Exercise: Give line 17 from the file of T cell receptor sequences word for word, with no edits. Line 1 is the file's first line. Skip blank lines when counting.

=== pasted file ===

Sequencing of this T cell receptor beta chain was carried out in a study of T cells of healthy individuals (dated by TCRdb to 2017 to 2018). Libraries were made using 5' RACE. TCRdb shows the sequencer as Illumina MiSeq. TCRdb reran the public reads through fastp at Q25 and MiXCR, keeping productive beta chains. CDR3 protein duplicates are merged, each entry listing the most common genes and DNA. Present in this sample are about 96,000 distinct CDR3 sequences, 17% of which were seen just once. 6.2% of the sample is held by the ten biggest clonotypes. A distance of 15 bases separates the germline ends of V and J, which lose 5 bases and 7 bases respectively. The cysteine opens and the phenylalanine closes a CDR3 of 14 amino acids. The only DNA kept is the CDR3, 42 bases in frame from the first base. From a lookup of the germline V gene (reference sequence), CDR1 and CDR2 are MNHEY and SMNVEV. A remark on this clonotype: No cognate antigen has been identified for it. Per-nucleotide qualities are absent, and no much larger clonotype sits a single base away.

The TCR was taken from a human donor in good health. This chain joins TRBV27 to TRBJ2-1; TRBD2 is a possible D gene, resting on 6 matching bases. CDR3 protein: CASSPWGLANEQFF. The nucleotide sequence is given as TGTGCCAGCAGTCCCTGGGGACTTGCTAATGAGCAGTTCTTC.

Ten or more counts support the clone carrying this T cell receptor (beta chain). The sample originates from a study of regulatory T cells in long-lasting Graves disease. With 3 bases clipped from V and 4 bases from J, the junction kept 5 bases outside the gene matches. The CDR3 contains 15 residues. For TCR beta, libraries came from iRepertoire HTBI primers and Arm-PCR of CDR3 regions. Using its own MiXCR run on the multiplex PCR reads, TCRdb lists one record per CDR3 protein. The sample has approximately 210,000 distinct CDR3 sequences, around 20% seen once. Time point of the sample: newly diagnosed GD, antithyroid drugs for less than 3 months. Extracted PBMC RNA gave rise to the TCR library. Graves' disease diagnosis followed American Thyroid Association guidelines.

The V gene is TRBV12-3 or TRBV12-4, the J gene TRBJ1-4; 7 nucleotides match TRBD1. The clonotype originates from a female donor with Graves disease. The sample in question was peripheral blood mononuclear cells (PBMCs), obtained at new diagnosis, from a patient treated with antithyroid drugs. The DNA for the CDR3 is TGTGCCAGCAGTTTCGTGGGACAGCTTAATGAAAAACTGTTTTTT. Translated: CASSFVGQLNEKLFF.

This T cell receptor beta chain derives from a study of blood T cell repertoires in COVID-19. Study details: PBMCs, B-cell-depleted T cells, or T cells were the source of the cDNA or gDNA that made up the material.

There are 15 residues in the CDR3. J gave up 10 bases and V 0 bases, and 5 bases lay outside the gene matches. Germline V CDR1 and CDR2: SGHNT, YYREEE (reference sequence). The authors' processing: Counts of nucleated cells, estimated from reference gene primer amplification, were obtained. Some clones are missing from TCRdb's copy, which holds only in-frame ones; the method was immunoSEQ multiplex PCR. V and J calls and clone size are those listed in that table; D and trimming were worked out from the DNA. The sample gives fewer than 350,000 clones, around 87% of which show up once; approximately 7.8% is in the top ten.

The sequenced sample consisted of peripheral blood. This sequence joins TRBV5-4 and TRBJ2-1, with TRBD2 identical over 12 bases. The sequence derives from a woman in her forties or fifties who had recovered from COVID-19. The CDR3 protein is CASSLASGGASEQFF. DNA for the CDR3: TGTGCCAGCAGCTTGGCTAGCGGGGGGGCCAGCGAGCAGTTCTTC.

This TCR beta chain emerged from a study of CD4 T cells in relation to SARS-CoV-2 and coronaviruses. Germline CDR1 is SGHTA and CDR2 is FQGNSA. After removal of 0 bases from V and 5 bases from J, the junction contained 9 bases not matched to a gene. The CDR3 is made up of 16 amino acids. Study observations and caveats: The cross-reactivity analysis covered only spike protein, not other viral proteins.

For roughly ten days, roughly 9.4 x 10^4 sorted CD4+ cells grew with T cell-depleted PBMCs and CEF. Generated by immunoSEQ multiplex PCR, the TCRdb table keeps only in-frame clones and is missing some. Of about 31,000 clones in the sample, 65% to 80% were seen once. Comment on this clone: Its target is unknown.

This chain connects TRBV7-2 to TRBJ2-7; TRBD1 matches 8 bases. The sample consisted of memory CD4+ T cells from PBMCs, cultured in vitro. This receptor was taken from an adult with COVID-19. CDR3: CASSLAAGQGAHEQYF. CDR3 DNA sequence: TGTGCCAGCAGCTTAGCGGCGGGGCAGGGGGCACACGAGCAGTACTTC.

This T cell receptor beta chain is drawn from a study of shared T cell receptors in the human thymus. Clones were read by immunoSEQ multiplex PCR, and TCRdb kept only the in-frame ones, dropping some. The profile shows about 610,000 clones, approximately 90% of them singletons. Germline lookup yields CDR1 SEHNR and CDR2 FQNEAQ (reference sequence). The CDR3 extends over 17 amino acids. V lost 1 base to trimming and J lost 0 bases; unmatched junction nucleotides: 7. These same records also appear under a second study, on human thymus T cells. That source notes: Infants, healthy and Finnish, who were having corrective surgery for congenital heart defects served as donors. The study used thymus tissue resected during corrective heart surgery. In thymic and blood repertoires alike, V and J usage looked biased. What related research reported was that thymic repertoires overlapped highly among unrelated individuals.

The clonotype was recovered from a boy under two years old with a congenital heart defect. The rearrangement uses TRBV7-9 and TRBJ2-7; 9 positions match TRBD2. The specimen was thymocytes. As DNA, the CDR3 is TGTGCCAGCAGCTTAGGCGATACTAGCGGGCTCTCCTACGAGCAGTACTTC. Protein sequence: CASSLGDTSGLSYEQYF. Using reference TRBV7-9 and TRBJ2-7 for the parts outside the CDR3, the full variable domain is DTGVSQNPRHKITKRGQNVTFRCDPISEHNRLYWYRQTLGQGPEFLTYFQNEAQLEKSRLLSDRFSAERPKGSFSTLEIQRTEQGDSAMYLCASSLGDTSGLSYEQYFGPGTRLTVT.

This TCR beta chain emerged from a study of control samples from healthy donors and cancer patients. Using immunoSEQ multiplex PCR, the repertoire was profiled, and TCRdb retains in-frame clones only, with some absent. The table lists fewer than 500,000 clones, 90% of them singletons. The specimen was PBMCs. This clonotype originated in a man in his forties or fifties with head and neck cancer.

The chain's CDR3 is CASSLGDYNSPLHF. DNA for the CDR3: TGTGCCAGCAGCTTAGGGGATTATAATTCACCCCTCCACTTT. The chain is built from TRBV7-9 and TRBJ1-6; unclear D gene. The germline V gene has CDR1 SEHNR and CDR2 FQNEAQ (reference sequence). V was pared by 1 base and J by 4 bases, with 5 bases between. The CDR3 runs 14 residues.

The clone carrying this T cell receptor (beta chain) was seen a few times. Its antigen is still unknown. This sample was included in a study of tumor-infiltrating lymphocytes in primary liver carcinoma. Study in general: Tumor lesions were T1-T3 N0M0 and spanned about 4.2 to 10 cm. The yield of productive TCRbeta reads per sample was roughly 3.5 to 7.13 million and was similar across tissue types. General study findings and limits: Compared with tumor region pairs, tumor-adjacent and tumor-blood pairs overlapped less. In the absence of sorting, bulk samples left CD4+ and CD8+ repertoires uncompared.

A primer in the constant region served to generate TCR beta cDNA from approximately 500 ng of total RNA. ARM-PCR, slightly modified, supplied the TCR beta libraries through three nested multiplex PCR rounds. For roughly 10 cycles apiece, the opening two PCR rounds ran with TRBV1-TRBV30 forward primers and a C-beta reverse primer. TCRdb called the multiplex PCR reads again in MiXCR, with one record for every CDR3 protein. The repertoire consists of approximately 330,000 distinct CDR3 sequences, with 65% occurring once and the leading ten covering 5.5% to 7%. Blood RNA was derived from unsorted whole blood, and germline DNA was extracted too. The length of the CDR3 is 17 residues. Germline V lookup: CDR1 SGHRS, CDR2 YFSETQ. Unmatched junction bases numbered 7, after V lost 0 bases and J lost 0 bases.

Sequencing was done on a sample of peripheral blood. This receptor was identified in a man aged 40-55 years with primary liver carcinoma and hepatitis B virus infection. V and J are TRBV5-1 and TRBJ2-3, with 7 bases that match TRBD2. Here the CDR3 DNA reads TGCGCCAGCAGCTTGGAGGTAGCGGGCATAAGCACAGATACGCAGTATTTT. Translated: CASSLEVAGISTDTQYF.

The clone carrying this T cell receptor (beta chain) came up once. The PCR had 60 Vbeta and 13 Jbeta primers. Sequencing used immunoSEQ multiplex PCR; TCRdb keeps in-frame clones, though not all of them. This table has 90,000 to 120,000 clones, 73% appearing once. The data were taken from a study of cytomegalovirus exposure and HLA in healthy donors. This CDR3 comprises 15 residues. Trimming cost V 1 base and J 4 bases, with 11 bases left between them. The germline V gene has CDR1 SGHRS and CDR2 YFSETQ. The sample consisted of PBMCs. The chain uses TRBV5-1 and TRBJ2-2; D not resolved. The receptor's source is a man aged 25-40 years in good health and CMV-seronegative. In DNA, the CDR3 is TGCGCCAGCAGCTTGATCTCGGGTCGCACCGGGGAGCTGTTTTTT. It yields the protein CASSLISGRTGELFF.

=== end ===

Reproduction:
Sequencing was done on a sample of peripheral blood. This receptor was identified in a man aged 40-55 years with primary liver carcinoma and hepatitis B virus infection. V and J are TRBV5-1 and TRBJ2-3, with 7 bases that match TRBD2. Here the CDR3 DNA reads TGCGCCAGCAGCTTGGAGGTAGCGGGCATAAGCACAGATACGCAGTATTTT. Translated: CASSLEVAGISTDTQYF.